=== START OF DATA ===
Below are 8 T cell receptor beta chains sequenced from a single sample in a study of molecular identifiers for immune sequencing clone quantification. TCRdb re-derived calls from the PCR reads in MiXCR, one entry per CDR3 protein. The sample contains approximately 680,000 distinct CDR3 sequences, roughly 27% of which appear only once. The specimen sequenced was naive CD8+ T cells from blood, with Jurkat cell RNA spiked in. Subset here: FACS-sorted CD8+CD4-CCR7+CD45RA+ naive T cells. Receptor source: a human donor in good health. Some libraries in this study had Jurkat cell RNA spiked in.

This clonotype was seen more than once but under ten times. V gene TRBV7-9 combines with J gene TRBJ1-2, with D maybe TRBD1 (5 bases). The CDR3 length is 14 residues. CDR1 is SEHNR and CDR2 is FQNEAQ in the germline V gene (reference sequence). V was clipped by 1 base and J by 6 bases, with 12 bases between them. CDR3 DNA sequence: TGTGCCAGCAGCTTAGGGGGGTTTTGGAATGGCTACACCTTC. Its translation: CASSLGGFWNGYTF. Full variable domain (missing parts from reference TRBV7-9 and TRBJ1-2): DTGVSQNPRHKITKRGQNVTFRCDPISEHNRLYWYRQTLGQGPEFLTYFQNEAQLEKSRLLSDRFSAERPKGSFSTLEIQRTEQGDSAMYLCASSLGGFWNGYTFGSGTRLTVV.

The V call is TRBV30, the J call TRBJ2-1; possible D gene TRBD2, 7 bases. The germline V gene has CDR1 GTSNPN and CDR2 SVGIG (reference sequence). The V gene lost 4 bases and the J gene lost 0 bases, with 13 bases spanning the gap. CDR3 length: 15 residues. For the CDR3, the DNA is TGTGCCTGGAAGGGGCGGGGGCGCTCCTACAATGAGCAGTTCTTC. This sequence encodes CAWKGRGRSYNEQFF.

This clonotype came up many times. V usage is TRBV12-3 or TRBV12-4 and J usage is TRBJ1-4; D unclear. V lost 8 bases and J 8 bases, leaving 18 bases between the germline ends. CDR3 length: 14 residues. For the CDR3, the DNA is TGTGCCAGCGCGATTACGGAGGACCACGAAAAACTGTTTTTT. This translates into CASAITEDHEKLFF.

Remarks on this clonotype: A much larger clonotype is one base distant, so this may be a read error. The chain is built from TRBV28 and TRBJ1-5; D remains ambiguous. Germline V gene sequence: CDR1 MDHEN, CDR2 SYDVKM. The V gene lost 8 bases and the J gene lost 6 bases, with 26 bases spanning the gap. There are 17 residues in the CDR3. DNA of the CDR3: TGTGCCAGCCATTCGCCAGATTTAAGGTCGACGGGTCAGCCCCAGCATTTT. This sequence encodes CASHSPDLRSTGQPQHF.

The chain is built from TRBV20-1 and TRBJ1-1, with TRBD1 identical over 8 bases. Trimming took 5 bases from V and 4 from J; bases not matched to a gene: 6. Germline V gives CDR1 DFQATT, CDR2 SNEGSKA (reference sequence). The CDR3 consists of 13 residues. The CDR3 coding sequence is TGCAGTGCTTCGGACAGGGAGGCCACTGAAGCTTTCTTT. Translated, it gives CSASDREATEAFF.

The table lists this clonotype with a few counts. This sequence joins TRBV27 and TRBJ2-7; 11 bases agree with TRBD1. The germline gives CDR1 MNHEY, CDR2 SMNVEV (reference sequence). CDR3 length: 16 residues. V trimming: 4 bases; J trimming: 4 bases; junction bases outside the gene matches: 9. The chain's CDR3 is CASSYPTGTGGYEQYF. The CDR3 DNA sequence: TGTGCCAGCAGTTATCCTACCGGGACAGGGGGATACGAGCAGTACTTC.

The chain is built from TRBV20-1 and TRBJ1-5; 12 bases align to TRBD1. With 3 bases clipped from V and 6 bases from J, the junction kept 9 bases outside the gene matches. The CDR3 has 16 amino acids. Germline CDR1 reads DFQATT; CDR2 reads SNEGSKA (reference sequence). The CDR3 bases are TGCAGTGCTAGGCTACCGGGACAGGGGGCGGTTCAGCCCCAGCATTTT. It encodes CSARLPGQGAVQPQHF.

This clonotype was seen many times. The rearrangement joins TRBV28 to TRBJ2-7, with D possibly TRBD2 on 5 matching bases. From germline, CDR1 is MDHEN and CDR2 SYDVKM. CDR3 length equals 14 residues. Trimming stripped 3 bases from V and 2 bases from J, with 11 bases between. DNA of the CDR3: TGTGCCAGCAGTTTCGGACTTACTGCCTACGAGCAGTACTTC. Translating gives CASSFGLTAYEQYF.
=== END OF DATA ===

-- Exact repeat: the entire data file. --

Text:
Below are 8 T cell receptor beta chains sequenced from a single sample in a study of molecular identifiers for immune sequencing clone quantification. TCRdb re-derived calls from the PCR reads in MiXCR, one entry per CDR3 protein. The sample contains approximately 680,000 distinct CDR3 sequences, roughly 27% of which appear only once. The specimen sequenced was naive CD8+ T cells from blood, with Jurkat cell RNA spiked in. Subset here: FACS-sorted CD8+CD4-CCR7+CD45RA+ naive T cells. Receptor source: a human donor in good health. Some libraries in this study had Jurkat cell RNA spiked in.

This clonotype was seen more than once but under ten times. V gene TRBV7-9 combines with J gene TRBJ1-2, with D maybe TRBD1 (5 bases). The CDR3 length is 14 residues. CDR1 is SEHNR and CDR2 is FQNEAQ in the germline V gene (reference sequence). V was clipped by 1 base and J by 6 bases, with 12 bases between them. CDR3 DNA sequence: TGTGCCAGCAGCTTAGGGGGGTTTTGGAATGGCTACACCTTC. Its translation: CASSLGGFWNGYTF. Full variable domain (missing parts from reference TRBV7-9 and TRBJ1-2): DTGVSQNPRHKITKRGQNVTFRCDPISEHNRLYWYRQTLGQGPEFLTYFQNEAQLEKSRLLSDRFSAERPKGSFSTLEIQRTEQGDSAMYLCASSLGGFWNGYTFGSGTRLTVV.

The V call is TRBV30, the J call TRBJ2-1; possible D gene TRBD2, 7 bases. The germline V gene has CDR1 GTSNPN and CDR2 SVGIG (reference sequence). The V gene lost 4 bases and the J gene lost 0 bases, with 13 bases spanning the gap. CDR3 length: 15 residues. For the CDR3, the DNA is TGTGCCTGGAAGGGGCGGGGGCGCTCCTACAATGAGCAGTTCTTC. This sequence encodes CAWKGRGRSYNEQFF.

This clonotype came up many times. V usage is TRBV12-3 or TRBV12-4 and J usage is TRBJ1-4; D unclear. V lost 8 bases and J 8 bases, leaving 18 bases between the germline ends. CDR3 length: 14 residues. For the CDR3, the DNA is TGTGCCAGCGCGATTACGGAGGACCACGAAAAACTGTTTTTT. This translates into CASAITEDHEKLFF.

Remarks on this clonotype: A much larger clonotype is one base distant, so this may be a read error. The chain is built from TRBV28 and TRBJ1-5; D remains ambiguous. Germline V gene sequence: CDR1 MDHEN, CDR2 SYDVKM. The V gene lost 8 bases and the J gene lost 6 bases, with 26 bases spanning the gap. There are 17 residues in the CDR3. DNA of the CDR3: TGTGCCAGCCATTCGCCAGATTTAAGGTCGACGGGTCAGCCCCAGCATTTT. This sequence encodes CASHSPDLRSTGQPQHF.

The chain is built from TRBV20-1 and TRBJ1-1, with TRBD1 identical over 8 bases. Trimming took 5 bases from V and 4 from J; bases not matched to a gene: 6. Germline V gives CDR1 DFQATT, CDR2 SNEGSKA (reference sequence). The CDR3 consists of 13 residues. The CDR3 coding sequence is TGCAGTGCTTCGGACAGGGAGGCCACTGAAGCTTTCTTT. Translated, it gives CSASDREATEAFF.

The table lists this clonotype with a few counts. This sequence joins TRBV27 and TRBJ2-7; 11 bases agree with TRBD1. The germline gives CDR1 MNHEY, CDR2 SMNVEV (reference sequence). CDR3 length: 16 residues. V trimming: 4 bases; J trimming: 4 bases; junction bases outside the gene matches: 9. The chain's CDR3 is CASSYPTGTGGYEQYF. The CDR3 DNA sequence: TGTGCCAGCAGTTATCCTACCGGGACAGGGGGATACGAGCAGTACTTC.

The chain is built from TRBV20-1 and TRBJ1-5; 12 bases align to TRBD1. With 3 bases clipped from V and 6 bases from J, the junction kept 9 bases outside the gene matches. The CDR3 has 16 amino acids. Germline CDR1 reads DFQATT; CDR2 reads SNEGSKA (reference sequence). The CDR3 bases are TGCAGTGCTAGGCTACCGGGACAGGGGGCGGTTCAGCCCCAGCATTTT. It encodes CSARLPGQGAVQPQHF.

This clonotype was seen many times. The rearrangement joins TRBV28 to TRBJ2-7, with D possibly TRBD2 on 5 matching bases. From germline, CDR1 is MDHEN and CDR2 SYDVKM. CDR3 length equals 14 residues. Trimming stripped 3 bases from V and 2 bases from J, with 11 bases between. DNA of the CDR3: TGTGCCAGCAGTTTCGGACTTACTGCCTACGAGCAGTACTTC. Translating gives CASSFGLTAYEQYF.